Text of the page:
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2020 1oz .999 Silver BU Coin- Australian Shipwreck Series - Vergulde Draeck (Gilt Dragon)

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SKU:
A6517

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SKU:A6517 ,Width: ,Height: ,Depth:

Info

SKU:
A6517

Specifications

Country of Issue, Issued By, Era, Denomination, Metal, Weight, Mintage, Series,

Specifications

Country of Issue:
Australia
Issued By:
Royal Australian Mint
Era:
2020
Denomination:
$1
Metal:
Silver .999
Weight:
1oz
Mintage:
20 000
Series:
Australian Shipwreck

1 Review

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  • Dustin Behrens - May 27, 2020

    5
    2020 1OZ SILVER BULLION COIN- AUSTRALIAN SHIPWRECK SERIES - VERGULDE DRAECK (GILT DRAGON)

    Awesome coin

1 Review

  • Dustin Behrens - May 27, 2020

    5
    2020 1OZ SILVER BULLION COIN- AUSTRALIAN SHIPWRECK SERIES - VERGULDE DRAECK (GILT DRAGON)

    Awesome coin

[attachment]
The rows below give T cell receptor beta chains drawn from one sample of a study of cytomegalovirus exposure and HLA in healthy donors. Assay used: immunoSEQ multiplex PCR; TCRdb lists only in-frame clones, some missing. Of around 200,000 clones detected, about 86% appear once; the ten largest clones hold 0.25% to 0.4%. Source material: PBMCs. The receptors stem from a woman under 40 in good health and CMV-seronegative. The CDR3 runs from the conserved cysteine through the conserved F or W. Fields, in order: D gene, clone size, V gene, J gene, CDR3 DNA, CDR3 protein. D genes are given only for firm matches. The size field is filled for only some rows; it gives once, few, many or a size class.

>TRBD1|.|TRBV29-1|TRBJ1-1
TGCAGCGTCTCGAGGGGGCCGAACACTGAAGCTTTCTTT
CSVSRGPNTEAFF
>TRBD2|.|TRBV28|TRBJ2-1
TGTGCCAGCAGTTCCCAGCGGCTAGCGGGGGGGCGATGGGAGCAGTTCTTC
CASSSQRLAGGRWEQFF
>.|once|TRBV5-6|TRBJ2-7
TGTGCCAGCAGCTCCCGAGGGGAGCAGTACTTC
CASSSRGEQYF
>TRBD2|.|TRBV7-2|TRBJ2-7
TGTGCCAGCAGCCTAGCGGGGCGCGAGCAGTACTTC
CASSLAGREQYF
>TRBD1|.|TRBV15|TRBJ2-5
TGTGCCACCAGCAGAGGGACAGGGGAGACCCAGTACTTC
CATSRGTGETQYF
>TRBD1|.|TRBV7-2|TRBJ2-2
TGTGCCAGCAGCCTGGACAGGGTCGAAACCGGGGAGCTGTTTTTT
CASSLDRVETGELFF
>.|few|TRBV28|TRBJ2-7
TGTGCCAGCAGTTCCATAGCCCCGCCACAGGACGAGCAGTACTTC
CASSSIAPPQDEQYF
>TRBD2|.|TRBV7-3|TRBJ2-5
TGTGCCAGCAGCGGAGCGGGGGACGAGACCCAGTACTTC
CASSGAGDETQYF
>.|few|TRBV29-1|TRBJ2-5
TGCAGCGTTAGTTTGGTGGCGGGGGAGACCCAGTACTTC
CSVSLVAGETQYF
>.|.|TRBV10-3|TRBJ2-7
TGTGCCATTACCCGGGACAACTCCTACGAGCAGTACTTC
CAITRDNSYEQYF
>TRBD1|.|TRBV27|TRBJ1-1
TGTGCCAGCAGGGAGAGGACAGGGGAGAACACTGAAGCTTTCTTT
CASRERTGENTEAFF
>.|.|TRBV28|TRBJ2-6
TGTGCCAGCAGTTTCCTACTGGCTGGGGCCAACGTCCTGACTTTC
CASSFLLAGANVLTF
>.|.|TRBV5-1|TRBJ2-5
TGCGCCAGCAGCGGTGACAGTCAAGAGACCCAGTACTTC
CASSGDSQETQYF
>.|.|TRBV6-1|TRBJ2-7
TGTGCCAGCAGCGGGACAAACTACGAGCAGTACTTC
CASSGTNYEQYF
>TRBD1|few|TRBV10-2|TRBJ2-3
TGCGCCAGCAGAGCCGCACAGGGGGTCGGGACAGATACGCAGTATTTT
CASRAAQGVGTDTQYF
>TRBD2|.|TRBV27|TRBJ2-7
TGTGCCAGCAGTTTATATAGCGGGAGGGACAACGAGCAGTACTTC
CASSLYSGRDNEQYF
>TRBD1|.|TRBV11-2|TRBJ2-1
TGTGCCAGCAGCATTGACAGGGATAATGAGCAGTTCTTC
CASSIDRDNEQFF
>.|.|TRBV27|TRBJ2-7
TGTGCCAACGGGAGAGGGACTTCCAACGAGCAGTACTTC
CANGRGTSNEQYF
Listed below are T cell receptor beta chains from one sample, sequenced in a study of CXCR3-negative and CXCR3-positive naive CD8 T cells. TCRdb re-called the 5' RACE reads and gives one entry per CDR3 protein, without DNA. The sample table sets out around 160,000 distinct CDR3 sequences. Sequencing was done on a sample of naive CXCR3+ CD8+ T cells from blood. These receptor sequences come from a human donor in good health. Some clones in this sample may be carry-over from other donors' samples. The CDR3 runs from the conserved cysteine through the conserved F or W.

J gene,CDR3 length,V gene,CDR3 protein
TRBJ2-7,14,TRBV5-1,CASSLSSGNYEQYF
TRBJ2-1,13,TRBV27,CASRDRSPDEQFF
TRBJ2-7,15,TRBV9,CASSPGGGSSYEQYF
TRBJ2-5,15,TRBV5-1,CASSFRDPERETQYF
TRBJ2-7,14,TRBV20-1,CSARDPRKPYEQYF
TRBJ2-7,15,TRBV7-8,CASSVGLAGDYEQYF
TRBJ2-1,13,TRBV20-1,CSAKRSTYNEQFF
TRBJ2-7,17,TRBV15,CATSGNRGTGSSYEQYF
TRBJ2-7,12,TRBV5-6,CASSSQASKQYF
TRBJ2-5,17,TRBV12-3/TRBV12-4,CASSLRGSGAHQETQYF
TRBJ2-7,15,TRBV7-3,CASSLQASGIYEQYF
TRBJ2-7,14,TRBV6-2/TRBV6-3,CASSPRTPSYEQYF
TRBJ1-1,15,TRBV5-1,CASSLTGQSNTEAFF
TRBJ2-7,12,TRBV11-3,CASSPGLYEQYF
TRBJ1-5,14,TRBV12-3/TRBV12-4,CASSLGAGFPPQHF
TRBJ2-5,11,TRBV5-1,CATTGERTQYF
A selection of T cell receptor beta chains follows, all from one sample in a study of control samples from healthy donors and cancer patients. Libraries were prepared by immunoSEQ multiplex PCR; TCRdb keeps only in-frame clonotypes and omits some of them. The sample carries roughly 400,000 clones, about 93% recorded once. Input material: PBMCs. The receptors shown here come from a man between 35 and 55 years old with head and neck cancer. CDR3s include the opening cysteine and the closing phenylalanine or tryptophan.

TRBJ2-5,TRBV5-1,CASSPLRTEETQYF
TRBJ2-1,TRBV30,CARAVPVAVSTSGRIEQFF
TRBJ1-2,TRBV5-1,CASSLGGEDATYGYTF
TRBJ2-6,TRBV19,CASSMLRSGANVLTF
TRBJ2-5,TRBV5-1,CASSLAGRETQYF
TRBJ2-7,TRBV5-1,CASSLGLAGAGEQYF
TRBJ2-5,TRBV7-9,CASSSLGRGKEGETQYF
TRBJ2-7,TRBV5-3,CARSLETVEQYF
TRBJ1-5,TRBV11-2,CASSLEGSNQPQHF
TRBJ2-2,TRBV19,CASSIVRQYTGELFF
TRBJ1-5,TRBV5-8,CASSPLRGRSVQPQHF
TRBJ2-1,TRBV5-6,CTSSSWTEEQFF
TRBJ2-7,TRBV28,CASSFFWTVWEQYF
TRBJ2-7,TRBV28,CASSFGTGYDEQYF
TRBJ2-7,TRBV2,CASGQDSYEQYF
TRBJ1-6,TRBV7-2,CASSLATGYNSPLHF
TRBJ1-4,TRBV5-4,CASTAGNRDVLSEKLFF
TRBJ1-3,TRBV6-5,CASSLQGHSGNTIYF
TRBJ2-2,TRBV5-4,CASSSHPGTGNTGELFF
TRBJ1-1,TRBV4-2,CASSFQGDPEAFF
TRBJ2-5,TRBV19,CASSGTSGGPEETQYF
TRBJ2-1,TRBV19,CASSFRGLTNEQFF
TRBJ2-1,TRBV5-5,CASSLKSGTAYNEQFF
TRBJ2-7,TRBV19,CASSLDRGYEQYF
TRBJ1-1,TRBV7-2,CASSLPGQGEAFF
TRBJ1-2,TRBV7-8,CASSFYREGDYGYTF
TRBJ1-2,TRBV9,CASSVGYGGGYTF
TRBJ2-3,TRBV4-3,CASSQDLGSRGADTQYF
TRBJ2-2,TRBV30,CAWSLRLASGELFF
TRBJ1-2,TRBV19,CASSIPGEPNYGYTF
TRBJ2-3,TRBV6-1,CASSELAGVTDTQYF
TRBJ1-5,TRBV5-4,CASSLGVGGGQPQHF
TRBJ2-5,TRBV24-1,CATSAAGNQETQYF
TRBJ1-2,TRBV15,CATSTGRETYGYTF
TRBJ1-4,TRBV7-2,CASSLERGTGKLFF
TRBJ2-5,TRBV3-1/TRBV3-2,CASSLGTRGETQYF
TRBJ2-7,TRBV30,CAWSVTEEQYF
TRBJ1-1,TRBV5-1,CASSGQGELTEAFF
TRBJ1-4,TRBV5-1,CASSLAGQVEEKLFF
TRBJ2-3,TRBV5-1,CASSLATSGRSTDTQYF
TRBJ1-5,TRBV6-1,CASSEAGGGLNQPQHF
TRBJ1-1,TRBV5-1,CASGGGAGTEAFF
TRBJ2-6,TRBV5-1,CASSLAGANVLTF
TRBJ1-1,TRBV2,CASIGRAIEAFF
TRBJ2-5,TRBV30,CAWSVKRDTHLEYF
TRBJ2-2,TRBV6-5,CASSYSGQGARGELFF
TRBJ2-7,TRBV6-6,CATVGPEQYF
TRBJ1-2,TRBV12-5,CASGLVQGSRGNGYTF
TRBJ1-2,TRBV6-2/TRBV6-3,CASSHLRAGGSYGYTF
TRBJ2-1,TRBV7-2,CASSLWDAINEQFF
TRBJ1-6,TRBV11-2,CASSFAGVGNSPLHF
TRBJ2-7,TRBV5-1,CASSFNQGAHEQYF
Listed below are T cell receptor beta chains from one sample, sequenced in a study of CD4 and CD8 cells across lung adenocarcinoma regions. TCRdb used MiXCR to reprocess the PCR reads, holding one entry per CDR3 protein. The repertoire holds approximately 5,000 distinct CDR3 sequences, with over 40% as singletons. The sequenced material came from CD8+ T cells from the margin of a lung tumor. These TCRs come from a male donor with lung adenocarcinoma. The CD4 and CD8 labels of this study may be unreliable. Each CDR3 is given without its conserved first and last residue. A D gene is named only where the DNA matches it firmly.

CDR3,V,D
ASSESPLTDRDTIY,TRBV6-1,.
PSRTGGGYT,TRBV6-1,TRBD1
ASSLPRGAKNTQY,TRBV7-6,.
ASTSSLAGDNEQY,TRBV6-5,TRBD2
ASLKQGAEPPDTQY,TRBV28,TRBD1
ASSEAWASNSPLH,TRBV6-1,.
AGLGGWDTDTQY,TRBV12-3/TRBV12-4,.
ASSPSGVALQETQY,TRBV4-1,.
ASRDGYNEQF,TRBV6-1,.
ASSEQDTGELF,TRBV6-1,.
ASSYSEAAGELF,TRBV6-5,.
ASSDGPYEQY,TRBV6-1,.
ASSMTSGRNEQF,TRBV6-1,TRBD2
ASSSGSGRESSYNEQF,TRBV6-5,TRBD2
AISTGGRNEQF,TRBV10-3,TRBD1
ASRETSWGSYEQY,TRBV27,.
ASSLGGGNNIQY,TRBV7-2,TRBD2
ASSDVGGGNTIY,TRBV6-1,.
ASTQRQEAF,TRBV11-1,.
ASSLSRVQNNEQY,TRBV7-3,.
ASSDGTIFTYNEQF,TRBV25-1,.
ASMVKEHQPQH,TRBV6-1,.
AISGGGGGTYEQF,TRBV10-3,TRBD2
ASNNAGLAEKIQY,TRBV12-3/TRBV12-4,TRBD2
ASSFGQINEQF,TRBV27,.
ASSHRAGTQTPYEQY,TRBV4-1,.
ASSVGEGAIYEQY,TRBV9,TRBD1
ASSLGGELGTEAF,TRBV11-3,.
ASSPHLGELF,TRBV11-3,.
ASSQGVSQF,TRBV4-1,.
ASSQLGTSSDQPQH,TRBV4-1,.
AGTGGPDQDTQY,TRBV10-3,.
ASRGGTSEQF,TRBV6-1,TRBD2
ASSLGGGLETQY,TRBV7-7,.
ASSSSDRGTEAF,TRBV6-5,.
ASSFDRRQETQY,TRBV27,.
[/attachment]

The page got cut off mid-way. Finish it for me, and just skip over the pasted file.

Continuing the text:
Description

 

2020 1oz Silver Bullion Coin-  Australian Shipwreck Series - Vergulde Draeck (Gilt Dragon)

• Second release in the series
• Limited mintage of 20,000
• Obverse features the effigy of Her Majesty Queen Elizabeth II and depicts scenes from the dramatic story of the Vergulde Draeck
• Reverse depicts the ship surrounded by decorative maritime ornaments
• 1oz of .999 silver
• Australian legal tender
• Presented in a capsule

History & Significance
These coins are the second of the Australian Shipwreck Series, following the Batavia release of 2019. On the morning of 28 April 1656, a VOC ship called the Vergulde Draeck, travelling towards Batavia (now Jakarta) with a load of trade goods, coins, cargo, passengers and crew, struck an uncharted reef off the coast of Western Australia. The reef gutted the ship and only 75 of the crew survived, along with a small quantity of provisions and a single boat.
The under steersman, Abraham Leeman, took the boat and six crew on an astonishing and gruelling journey to Batavia and reported the wreck. Several attempts were made to rescue the survivors, but they were never located. The wreck of the Vergulde Draeck was discovered in 1963 and was excavated in 1972. Some 19,000 coins were recovered, mainly Spanish reals and some Japanese silver coins. The mystery of what became of the survivors of the Vergulde Draeck has never been answered. This was one of the most enigmatic episodes of Australia’s maritime history.

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